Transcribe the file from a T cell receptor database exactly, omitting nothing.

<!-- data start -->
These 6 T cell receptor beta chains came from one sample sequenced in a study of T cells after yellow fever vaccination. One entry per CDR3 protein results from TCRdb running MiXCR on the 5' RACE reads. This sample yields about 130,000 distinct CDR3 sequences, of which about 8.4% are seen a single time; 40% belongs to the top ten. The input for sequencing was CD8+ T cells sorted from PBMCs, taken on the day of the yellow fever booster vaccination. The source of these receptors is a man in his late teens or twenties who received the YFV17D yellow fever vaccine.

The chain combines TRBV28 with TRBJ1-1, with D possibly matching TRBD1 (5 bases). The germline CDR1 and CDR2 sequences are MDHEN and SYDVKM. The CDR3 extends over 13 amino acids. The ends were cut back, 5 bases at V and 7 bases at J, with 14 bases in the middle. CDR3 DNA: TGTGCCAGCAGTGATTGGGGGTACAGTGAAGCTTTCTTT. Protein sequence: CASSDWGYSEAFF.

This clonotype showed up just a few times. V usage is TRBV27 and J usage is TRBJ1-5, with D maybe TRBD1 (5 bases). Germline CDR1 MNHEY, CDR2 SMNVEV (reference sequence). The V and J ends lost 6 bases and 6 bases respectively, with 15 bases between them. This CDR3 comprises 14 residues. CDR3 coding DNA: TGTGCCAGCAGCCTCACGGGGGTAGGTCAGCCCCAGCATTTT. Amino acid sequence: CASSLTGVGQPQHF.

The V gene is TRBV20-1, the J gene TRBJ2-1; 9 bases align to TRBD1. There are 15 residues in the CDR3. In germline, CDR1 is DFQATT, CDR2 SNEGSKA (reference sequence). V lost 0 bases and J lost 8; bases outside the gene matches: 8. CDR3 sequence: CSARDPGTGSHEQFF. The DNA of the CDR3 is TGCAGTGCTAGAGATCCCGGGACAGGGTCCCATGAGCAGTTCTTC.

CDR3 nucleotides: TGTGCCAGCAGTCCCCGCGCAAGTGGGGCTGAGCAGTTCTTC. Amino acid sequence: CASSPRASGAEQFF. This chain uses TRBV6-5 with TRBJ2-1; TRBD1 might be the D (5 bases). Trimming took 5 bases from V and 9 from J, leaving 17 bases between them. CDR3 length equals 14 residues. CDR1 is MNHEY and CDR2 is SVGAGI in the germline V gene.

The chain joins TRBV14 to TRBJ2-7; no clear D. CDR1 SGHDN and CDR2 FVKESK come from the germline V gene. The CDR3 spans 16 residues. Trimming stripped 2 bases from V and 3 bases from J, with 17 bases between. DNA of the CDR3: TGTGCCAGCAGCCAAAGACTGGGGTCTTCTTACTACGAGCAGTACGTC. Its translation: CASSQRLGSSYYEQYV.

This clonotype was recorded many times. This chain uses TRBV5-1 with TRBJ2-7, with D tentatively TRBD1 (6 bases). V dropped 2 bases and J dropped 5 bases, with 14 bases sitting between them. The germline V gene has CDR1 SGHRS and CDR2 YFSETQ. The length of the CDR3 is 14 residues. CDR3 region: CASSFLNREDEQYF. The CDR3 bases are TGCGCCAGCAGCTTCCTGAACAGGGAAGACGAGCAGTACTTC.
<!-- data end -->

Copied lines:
These 6 T cell receptor beta chains came from one sample sequenced in a study of T cells after yellow fever vaccination. One entry per CDR3 protein results from TCRdb running MiXCR on the 5' RACE reads. This sample yields about 130,000 distinct CDR3 sequences, of which about 8.4% are seen a single time; 40% belongs to the top ten. The input for sequencing was CD8+ T cells sorted from PBMCs, taken on the day of the yellow fever booster vaccination. The source of these receptors is a man in his late teens or twenties who received the YFV17D yellow fever vaccine.

The chain combines TRBV28 with TRBJ1-1, with D possibly matching TRBD1 (5 bases). The germline CDR1 and CDR2 sequences are MDHEN and SYDVKM. The CDR3 extends over 13 amino acids. The ends were cut back, 5 bases at V and 7 bases at J, with 14 bases in the middle. CDR3 DNA: TGTGCCAGCAGTGATTGGGGGTACAGTGAAGCTTTCTTT. Protein sequence: CASSDWGYSEAFF.

This clonotype showed up just a few times. V usage is TRBV27 and J usage is TRBJ1-5, with D maybe TRBD1 (5 bases). Germline CDR1 MNHEY, CDR2 SMNVEV (reference sequence). The V and J ends lost 6 bases and 6 bases respectively, with 15 bases between them. This CDR3 comprises 14 residues. CDR3 coding DNA: TGTGCCAGCAGCCTCACGGGGGTAGGTCAGCCCCAGCATTTT. Amino acid sequence: CASSLTGVGQPQHF.

The V gene is TRBV20-1, the J gene TRBJ2-1; 9 bases align to TRBD1. There are 15 residues in the CDR3. In germline, CDR1 is DFQATT, CDR2 SNEGSKA (reference sequence). V lost 0 bases and J lost 8; bases outside the gene matches: 8. CDR3 sequence: CSARDPGTGSHEQFF. The DNA of the CDR3 is TGCAGTGCTAGAGATCCCGGGACAGGGTCCCATGAGCAGTTCTTC.

CDR3 nucleotides: TGTGCCAGCAGTCCCCGCGCAAGTGGGGCTGAGCAGTTCTTC. Amino acid sequence: CASSPRASGAEQFF. This chain uses TRBV6-5 with TRBJ2-1; TRBD1 might be the D (5 bases). Trimming took 5 bases from V and 9 from J, leaving 17 bases between them. CDR3 length equals 14 residues. CDR1 is MNHEY and CDR2 is SVGAGI in the germline V gene.

The chain joins TRBV14 to TRBJ2-7; no clear D. CDR1 SGHDN and CDR2 FVKESK come from the germline V gene. The CDR3 spans 16 residues. Trimming stripped 2 bases from V and 3 bases from J, with 17 bases between. DNA of the CDR3: TGTGCCAGCAGCCAAAGACTGGGGTCTTCTTACTACGAGCAGTACGTC. Its translation: CASSQRLGSSYYEQYV.

This clonotype was recorded many times. This chain uses TRBV5-1 with TRBJ2-7, with D tentatively TRBD1 (6 bases). V dropped 2 bases and J dropped 5 bases, with 14 bases sitting between them. The germline V gene has CDR1 SGHRS and CDR2 YFSETQ. The length of the CDR3 is 14 residues. CDR3 region: CASSFLNREDEQYF. The CDR3 bases are TGCGCCAGCAGCTTCCTGAACAGGGAAGACGAGCAGTACTTC.